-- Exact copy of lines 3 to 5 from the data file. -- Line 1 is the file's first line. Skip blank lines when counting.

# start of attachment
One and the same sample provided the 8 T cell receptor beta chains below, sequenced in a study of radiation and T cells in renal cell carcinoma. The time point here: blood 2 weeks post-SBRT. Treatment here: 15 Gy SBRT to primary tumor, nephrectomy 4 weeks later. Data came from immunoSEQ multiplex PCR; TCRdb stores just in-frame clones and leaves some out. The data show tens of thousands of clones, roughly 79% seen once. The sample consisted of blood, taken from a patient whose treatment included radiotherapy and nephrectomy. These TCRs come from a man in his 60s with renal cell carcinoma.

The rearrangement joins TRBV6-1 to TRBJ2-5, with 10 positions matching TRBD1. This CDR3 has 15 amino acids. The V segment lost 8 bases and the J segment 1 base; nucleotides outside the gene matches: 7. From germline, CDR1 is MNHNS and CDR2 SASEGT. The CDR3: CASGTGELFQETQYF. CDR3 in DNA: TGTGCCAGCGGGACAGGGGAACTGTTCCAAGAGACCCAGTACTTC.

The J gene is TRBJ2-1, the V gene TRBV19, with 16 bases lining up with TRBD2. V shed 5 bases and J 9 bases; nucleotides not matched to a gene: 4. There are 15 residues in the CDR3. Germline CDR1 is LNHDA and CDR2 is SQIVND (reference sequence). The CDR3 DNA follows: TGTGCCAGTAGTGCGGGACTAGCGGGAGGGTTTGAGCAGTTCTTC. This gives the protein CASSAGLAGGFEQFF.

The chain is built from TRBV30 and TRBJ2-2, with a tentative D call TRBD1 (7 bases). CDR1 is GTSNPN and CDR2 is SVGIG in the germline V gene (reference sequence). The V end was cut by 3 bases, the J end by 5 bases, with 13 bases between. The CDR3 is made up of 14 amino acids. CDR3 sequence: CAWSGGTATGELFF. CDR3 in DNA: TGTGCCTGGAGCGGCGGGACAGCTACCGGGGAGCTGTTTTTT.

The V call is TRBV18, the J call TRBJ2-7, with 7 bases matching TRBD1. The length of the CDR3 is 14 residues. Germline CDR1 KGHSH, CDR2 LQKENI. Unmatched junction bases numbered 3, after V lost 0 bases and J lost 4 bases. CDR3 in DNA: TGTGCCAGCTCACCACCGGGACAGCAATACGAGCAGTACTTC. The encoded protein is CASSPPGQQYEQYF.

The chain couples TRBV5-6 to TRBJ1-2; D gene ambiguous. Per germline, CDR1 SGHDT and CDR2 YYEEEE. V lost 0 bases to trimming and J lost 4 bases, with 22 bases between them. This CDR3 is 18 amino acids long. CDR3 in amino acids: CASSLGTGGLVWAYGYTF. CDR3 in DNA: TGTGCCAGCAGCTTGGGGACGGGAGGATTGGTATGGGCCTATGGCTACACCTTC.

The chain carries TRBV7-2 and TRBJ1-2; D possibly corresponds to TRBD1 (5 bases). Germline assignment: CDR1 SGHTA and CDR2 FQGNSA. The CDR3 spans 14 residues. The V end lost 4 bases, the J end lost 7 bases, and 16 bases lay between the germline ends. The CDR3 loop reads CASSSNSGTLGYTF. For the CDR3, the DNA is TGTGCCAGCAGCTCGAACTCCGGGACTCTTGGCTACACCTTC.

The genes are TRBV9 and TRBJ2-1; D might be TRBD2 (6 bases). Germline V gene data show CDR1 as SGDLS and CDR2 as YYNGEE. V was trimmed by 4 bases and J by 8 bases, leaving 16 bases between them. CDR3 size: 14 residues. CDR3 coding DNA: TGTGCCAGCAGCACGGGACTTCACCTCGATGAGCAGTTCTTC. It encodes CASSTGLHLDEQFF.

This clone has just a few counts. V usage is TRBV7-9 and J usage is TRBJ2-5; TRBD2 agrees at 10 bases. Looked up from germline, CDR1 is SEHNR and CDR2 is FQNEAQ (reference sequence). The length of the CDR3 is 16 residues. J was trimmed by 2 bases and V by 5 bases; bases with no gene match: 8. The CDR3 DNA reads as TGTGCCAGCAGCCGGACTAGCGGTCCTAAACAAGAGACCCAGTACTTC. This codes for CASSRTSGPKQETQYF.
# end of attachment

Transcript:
The J gene is TRBJ2-1, the V gene TRBV19, with 16 bases lining up with TRBD2. V shed 5 bases and J 9 bases; nucleotides not matched to a gene: 4. There are 15 residues in the CDR3. Germline CDR1 is LNHDA and CDR2 is SQIVND (reference sequence). The CDR3 DNA follows: TGTGCCAGTAGTGCGGGACTAGCGGGAGGGTTTGAGCAGTTCTTC. This gives the protein CASSAGLAGGFEQFF.

The chain is built from TRBV30 and TRBJ2-2, with a tentative D call TRBD1 (7 bases). CDR1 is GTSNPN and CDR2 is SVGIG in the germline V gene (reference sequence). The V end was cut by 3 bases, the J end by 5 bases, with 13 bases between. The CDR3 is made up of 14 amino acids. CDR3 sequence: CAWSGGTATGELFF. CDR3 in DNA: TGTGCCTGGAGCGGCGGGACAGCTACCGGGGAGCTGTTTTTT.

The V call is TRBV18, the J call TRBJ2-7, with 7 bases matching TRBD1. The length of the CDR3 is 14 residues. Germline CDR1 KGHSH, CDR2 LQKENI. Unmatched junction bases numbered 3, after V lost 0 bases and J lost 4 bases. CDR3 in DNA: TGTGCCAGCTCACCACCGGGACAGCAATACGAGCAGTACTTC. The encoded protein is CASSPPGQQYEQYF.